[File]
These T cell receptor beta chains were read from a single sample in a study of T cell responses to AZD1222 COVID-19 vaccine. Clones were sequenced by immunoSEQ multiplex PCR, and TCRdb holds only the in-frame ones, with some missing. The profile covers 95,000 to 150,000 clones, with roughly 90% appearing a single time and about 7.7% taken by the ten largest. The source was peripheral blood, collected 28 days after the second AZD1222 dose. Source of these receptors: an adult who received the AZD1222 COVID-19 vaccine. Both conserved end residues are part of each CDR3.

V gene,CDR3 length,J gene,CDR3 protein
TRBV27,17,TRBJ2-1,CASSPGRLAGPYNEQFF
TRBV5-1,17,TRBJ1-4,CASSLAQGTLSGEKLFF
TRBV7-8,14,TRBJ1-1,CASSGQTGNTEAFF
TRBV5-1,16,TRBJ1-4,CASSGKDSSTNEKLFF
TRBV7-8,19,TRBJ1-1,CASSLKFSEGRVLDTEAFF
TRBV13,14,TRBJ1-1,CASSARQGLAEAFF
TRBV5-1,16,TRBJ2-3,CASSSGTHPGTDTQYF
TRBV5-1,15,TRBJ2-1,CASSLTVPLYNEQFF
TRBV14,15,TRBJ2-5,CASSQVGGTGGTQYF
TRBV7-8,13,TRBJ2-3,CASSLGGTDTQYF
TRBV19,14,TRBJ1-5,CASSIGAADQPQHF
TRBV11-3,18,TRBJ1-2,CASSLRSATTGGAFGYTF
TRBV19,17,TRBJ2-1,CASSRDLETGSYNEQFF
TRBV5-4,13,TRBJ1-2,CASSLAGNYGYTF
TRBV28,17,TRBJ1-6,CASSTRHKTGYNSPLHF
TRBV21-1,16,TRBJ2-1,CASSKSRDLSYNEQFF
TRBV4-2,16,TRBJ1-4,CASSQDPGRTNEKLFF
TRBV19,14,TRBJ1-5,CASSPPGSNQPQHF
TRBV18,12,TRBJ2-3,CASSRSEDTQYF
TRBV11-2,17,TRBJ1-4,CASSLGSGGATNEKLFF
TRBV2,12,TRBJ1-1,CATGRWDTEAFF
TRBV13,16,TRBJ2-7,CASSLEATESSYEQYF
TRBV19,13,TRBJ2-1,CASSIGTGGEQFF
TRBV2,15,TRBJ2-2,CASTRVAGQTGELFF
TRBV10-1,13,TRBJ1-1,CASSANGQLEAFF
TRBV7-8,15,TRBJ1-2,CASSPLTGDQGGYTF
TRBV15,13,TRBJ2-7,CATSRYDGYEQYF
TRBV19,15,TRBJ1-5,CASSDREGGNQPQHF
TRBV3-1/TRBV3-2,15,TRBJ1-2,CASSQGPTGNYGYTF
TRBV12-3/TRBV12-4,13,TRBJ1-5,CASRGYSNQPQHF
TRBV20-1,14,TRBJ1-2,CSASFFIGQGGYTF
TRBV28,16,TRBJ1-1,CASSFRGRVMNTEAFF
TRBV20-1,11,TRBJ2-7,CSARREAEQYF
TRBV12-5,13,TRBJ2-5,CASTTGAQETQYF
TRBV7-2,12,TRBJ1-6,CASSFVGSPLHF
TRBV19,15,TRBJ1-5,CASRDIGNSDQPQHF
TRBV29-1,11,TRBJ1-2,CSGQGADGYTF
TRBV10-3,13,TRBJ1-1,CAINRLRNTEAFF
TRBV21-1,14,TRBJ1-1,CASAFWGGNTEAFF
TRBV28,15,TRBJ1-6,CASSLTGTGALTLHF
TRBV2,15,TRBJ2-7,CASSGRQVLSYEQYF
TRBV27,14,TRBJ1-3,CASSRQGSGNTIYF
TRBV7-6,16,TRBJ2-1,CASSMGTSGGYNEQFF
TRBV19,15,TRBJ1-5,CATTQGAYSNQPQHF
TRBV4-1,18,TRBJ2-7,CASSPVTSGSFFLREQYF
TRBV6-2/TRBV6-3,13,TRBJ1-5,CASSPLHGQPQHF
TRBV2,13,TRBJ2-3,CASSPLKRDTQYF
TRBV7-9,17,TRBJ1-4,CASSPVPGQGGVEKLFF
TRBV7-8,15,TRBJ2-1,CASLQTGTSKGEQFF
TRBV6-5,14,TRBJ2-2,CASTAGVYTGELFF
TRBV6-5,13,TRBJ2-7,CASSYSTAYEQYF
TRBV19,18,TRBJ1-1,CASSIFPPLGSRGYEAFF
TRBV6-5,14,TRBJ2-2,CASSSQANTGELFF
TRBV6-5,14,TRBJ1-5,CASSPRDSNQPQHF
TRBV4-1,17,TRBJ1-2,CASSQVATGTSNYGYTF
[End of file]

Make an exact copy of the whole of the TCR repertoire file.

These T cell receptor beta chains were read from a single sample in a study of T cell responses to AZD1222 COVID-19 vaccine. Clones were sequenced by immunoSEQ multiplex PCR, and TCRdb holds only the in-frame ones, with some missing. The profile covers 95,000 to 150,000 clones, with roughly 90% appearing a single time and about 7.7% taken by the ten largest. The source was peripheral blood, collected 28 days after the second AZD1222 dose. Source of these receptors: an adult who received the AZD1222 COVID-19 vaccine. Both conserved end residues are part of each CDR3.

V gene,CDR3 length,J gene,CDR3 protein
TRBV27,17,TRBJ2-1,CASSPGRLAGPYNEQFF
TRBV5-1,17,TRBJ1-4,CASSLAQGTLSGEKLFF
TRBV7-8,14,TRBJ1-1,CASSGQTGNTEAFF
TRBV5-1,16,TRBJ1-4,CASSGKDSSTNEKLFF
TRBV7-8,19,TRBJ1-1,CASSLKFSEGRVLDTEAFF
TRBV13,14,TRBJ1-1,CASSARQGLAEAFF
TRBV5-1,16,TRBJ2-3,CASSSGTHPGTDTQYF
TRBV5-1,15,TRBJ2-1,CASSLTVPLYNEQFF
TRBV14,15,TRBJ2-5,CASSQVGGTGGTQYF
TRBV7-8,13,TRBJ2-3,CASSLGGTDTQYF
TRBV19,14,TRBJ1-5,CASSIGAADQPQHF
TRBV11-3,18,TRBJ1-2,CASSLRSATTGGAFGYTF
TRBV19,17,TRBJ2-1,CASSRDLETGSYNEQFF
TRBV5-4,13,TRBJ1-2,CASSLAGNYGYTF
TRBV28,17,TRBJ1-6,CASSTRHKTGYNSPLHF
TRBV21-1,16,TRBJ2-1,CASSKSRDLSYNEQFF
TRBV4-2,16,TRBJ1-4,CASSQDPGRTNEKLFF
TRBV19,14,TRBJ1-5,CASSPPGSNQPQHF
TRBV18,12,TRBJ2-3,CASSRSEDTQYF
TRBV11-2,17,TRBJ1-4,CASSLGSGGATNEKLFF
TRBV2,12,TRBJ1-1,CATGRWDTEAFF
TRBV13,16,TRBJ2-7,CASSLEATESSYEQYF
TRBV19,13,TRBJ2-1,CASSIGTGGEQFF
TRBV2,15,TRBJ2-2,CASTRVAGQTGELFF
TRBV10-1,13,TRBJ1-1,CASSANGQLEAFF
TRBV7-8,15,TRBJ1-2,CASSPLTGDQGGYTF
TRBV15,13,TRBJ2-7,CATSRYDGYEQYF
TRBV19,15,TRBJ1-5,CASSDREGGNQPQHF
TRBV3-1/TRBV3-2,15,TRBJ1-2,CASSQGPTGNYGYTF
TRBV12-3/TRBV12-4,13,TRBJ1-5,CASRGYSNQPQHF
TRBV20-1,14,TRBJ1-2,CSASFFIGQGGYTF
TRBV28,16,TRBJ1-1,CASSFRGRVMNTEAFF
TRBV20-1,11,TRBJ2-7,CSARREAEQYF
TRBV12-5,13,TRBJ2-5,CASTTGAQETQYF
TRBV7-2,12,TRBJ1-6,CASSFVGSPLHF
TRBV19,15,TRBJ1-5,CASRDIGNSDQPQHF
TRBV29-1,11,TRBJ1-2,CSGQGADGYTF
TRBV10-3,13,TRBJ1-1,CAINRLRNTEAFF
TRBV21-1,14,TRBJ1-1,CASAFWGGNTEAFF
TRBV28,15,TRBJ1-6,CASSLTGTGALTLHF
TRBV2,15,TRBJ2-7,CASSGRQVLSYEQYF
TRBV27,14,TRBJ1-3,CASSRQGSGNTIYF
TRBV7-6,16,TRBJ2-1,CASSMGTSGGYNEQFF
TRBV19,15,TRBJ1-5,CATTQGAYSNQPQHF
TRBV4-1,18,TRBJ2-7,CASSPVTSGSFFLREQYF
TRBV6-2/TRBV6-3,13,TRBJ1-5,CASSPLHGQPQHF
TRBV2,13,TRBJ2-3,CASSPLKRDTQYF
TRBV7-9,17,TRBJ1-4,CASSPVPGQGGVEKLFF
TRBV7-8,15,TRBJ2-1,CASLQTGTSKGEQFF
TRBV6-5,14,TRBJ2-2,CASTAGVYTGELFF
TRBV6-5,13,TRBJ2-7,CASSYSTAYEQYF
TRBV19,18,TRBJ1-1,CASSIFPPLGSRGYEAFF
TRBV6-5,14,TRBJ2-2,CASSSQANTGELFF
TRBV6-5,14,TRBJ1-5,CASSPRDSNQPQHF
TRBV4-1,17,TRBJ1-2,CASSQVATGTSNYGYTF